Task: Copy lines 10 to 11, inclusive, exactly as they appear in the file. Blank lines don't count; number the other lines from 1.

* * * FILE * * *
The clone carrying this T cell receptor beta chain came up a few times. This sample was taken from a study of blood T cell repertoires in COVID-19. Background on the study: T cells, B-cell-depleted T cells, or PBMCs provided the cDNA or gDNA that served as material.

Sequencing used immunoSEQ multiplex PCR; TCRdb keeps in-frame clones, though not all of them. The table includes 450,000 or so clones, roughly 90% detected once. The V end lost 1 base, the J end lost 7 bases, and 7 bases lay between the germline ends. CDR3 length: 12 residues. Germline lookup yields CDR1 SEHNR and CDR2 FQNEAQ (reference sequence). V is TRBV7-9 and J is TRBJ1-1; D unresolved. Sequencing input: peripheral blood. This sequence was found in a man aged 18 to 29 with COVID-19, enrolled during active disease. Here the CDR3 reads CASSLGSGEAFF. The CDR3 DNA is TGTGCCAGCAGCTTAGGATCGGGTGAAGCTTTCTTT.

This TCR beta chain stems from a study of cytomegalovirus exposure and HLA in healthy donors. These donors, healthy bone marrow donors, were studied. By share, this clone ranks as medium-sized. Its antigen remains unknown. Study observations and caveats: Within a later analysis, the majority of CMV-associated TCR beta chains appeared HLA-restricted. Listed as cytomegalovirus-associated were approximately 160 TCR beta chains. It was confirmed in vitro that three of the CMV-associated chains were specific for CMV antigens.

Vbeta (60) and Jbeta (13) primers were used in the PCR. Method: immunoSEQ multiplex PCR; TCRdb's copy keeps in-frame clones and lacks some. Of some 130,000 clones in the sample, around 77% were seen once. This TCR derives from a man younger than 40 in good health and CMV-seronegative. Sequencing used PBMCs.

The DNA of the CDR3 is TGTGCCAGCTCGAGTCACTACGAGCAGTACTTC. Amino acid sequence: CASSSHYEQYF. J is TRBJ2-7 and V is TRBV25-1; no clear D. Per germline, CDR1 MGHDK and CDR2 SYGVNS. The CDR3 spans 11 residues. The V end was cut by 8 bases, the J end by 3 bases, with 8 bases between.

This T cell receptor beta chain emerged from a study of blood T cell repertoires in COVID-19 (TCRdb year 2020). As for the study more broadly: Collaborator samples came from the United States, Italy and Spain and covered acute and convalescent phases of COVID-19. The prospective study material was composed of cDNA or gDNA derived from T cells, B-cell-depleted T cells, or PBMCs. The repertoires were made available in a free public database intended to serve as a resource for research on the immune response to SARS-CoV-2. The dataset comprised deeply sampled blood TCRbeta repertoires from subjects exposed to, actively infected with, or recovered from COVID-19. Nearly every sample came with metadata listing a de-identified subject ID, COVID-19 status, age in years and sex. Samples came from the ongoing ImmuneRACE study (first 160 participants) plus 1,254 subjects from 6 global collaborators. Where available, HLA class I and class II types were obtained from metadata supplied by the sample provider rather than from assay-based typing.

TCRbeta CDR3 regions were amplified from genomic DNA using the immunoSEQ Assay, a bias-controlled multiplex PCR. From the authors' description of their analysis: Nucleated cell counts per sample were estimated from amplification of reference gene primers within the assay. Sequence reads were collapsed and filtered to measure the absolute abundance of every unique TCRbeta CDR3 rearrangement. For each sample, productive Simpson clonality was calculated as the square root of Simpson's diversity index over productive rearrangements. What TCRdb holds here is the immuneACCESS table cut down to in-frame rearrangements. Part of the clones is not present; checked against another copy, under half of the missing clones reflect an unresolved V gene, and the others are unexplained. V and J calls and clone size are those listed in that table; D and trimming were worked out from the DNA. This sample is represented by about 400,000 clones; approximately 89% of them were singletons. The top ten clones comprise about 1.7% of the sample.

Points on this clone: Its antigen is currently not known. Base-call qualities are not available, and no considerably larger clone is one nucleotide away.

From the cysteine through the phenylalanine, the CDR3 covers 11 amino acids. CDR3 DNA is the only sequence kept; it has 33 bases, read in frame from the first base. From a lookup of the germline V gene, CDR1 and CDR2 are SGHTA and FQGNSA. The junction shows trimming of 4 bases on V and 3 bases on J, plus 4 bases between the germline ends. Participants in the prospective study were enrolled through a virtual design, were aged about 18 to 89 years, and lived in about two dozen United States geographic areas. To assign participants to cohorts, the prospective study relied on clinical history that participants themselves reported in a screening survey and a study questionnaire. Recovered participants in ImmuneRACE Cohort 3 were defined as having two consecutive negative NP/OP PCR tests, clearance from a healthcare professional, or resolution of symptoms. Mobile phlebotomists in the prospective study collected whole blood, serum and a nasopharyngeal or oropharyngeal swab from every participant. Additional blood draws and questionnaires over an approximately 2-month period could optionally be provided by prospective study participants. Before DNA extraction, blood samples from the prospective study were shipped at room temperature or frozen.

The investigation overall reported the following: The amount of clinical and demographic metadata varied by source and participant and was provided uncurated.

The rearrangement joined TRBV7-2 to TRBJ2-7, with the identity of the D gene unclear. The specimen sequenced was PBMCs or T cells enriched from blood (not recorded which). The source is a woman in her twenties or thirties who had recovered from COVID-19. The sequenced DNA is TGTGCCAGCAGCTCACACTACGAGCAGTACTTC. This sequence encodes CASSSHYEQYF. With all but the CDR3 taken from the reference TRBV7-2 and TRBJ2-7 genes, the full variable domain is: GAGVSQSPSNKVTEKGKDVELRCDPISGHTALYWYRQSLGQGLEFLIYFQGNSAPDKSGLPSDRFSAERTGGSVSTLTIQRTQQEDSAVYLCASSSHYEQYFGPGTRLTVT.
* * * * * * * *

The investigation overall reported the following: The amount of clinical and demographic metadata varied by source and participant and was provided uncurated.

The rearrangement joined TRBV7-2 to TRBJ2-7, with the identity of the D gene unclear. The specimen sequenced was PBMCs or T cells enriched from blood (not recorded which). The source is a woman in her twenties or thirties who had recovered from COVID-19. The sequenced DNA is TGTGCCAGCAGCTCACACTACGAGCAGTACTTC. This sequence encodes CASSSHYEQYF. With all but the CDR3 taken from the reference TRBV7-2 and TRBJ2-7 genes, the full variable domain is: GAGVSQSPSNKVTEKGKDVELRCDPISGHTALYWYRQSLGQGLEFLIYFQGNSAPDKSGLPSDRFSAERTGGSVSTLTIQRTQQEDSAVYLCASSSHYEQYFGPGTRLTVT.